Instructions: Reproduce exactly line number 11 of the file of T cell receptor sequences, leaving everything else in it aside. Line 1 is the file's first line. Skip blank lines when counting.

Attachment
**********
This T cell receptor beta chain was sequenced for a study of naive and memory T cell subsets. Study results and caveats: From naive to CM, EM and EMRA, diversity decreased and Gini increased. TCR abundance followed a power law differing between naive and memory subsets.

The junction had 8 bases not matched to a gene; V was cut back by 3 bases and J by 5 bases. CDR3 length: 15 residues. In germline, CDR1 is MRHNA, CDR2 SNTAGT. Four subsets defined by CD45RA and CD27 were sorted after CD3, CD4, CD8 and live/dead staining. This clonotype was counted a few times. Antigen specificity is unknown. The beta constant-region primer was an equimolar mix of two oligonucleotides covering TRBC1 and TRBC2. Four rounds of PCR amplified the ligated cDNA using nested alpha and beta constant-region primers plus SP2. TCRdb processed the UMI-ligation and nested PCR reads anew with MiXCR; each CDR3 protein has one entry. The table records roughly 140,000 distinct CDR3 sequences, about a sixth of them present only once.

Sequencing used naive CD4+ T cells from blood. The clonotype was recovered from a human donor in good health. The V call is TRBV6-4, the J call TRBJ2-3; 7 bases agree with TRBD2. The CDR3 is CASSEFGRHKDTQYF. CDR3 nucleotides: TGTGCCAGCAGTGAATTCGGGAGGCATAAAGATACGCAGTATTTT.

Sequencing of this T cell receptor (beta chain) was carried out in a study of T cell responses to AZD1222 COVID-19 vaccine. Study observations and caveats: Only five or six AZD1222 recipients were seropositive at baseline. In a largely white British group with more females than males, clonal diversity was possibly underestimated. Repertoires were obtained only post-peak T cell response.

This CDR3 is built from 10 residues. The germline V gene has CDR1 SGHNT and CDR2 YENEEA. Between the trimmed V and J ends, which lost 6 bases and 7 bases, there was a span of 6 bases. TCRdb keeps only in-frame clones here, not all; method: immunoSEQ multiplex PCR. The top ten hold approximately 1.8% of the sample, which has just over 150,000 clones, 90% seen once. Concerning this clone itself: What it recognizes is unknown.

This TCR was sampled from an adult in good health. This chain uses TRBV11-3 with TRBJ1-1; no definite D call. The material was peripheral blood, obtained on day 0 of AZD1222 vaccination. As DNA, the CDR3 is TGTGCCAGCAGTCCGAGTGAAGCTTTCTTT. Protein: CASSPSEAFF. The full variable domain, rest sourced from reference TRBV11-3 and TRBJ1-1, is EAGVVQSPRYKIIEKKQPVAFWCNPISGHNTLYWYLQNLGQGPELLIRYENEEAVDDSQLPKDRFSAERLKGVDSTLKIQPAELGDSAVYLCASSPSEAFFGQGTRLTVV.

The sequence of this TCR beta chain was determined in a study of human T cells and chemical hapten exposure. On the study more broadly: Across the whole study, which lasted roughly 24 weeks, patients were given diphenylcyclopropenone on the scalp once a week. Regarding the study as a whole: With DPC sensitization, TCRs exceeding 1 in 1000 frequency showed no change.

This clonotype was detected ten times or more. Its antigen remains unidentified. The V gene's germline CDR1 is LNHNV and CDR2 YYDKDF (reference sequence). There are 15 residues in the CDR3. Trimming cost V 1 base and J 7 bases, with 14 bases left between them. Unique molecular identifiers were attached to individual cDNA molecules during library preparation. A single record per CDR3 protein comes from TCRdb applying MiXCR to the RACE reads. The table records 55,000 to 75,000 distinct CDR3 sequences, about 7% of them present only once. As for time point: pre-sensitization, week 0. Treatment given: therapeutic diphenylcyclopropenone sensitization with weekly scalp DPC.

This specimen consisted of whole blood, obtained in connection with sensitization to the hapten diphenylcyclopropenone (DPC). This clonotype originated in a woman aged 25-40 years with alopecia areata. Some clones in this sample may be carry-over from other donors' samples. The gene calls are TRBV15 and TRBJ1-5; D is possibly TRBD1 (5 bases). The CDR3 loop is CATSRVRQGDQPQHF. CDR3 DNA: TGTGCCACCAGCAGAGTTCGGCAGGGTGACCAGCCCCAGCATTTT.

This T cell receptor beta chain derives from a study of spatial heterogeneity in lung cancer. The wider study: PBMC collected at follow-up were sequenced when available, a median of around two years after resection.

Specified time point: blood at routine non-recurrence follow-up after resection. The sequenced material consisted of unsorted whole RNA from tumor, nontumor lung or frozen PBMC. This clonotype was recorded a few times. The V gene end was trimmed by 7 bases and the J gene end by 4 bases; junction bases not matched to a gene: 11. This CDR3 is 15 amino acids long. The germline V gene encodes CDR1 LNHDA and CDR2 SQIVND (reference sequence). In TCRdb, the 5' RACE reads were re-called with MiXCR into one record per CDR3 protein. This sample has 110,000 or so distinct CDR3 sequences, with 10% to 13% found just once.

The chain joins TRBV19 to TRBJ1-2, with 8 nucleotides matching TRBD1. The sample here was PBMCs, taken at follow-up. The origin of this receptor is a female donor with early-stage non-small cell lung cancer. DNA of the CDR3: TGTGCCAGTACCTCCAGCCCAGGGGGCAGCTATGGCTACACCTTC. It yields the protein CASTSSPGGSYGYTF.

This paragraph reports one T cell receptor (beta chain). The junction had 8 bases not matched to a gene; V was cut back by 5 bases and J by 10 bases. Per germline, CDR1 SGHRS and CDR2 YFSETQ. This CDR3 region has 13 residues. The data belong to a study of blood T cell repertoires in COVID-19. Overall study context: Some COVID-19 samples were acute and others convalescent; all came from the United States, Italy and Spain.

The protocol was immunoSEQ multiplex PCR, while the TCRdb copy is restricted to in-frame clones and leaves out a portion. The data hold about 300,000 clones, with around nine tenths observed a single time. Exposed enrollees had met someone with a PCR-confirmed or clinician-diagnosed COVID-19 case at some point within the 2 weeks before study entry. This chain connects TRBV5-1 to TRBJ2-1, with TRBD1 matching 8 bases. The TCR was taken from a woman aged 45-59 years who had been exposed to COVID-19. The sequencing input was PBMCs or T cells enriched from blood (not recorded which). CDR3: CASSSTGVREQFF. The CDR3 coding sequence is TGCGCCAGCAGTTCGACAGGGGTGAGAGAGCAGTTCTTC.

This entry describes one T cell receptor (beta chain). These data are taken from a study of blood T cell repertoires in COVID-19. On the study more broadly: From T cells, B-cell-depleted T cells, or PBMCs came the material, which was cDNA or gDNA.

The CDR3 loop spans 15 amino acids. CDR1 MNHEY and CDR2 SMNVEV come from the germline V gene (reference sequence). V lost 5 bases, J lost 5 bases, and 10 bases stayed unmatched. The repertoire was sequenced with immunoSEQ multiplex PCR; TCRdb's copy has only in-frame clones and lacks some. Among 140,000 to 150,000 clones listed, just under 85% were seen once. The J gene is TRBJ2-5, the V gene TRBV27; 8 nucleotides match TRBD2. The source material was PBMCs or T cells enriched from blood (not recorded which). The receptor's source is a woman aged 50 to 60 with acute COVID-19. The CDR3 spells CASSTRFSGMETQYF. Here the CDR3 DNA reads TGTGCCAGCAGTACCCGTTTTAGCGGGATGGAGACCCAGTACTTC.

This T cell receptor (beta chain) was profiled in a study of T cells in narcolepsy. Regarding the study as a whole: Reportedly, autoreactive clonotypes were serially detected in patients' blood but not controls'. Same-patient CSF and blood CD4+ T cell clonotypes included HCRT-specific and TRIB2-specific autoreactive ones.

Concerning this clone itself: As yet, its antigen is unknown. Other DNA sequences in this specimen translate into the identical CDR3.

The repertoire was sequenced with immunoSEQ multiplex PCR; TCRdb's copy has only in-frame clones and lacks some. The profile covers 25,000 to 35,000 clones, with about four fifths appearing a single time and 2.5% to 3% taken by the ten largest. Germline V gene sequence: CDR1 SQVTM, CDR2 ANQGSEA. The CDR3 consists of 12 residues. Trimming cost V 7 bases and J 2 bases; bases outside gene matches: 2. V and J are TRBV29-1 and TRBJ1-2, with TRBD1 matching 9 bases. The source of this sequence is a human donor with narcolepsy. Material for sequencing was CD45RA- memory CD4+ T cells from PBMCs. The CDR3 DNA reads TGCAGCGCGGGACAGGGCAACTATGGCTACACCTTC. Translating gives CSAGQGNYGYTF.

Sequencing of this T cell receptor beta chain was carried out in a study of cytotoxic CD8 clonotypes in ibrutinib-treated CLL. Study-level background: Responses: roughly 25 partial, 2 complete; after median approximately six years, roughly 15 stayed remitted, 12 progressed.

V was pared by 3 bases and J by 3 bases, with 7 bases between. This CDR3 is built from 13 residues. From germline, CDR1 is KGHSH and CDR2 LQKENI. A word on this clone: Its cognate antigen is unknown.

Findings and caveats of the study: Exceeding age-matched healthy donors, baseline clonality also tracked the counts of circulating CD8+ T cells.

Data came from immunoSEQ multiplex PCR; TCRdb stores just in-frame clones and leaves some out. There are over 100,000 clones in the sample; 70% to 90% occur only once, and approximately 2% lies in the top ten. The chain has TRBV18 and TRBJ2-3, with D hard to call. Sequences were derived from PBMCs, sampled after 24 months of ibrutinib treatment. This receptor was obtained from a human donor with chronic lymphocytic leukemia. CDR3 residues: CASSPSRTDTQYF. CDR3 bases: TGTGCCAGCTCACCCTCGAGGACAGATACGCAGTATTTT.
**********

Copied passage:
Specified time point: blood at routine non-recurrence follow-up after resection. The sequenced material consisted of unsorted whole RNA from tumor, nontumor lung or frozen PBMC. This clonotype was recorded a few times. The V gene end was trimmed by 7 bases and the J gene end by 4 bases; junction bases not matched to a gene: 11. This CDR3 is 15 amino acids long. The germline V gene encodes CDR1 LNHDA and CDR2 SQIVND (reference sequence). In TCRdb, the 5' RACE reads were re-called with MiXCR into one record per CDR3 protein. This sample has 110,000 or so distinct CDR3 sequences, with 10% to 13% found just once.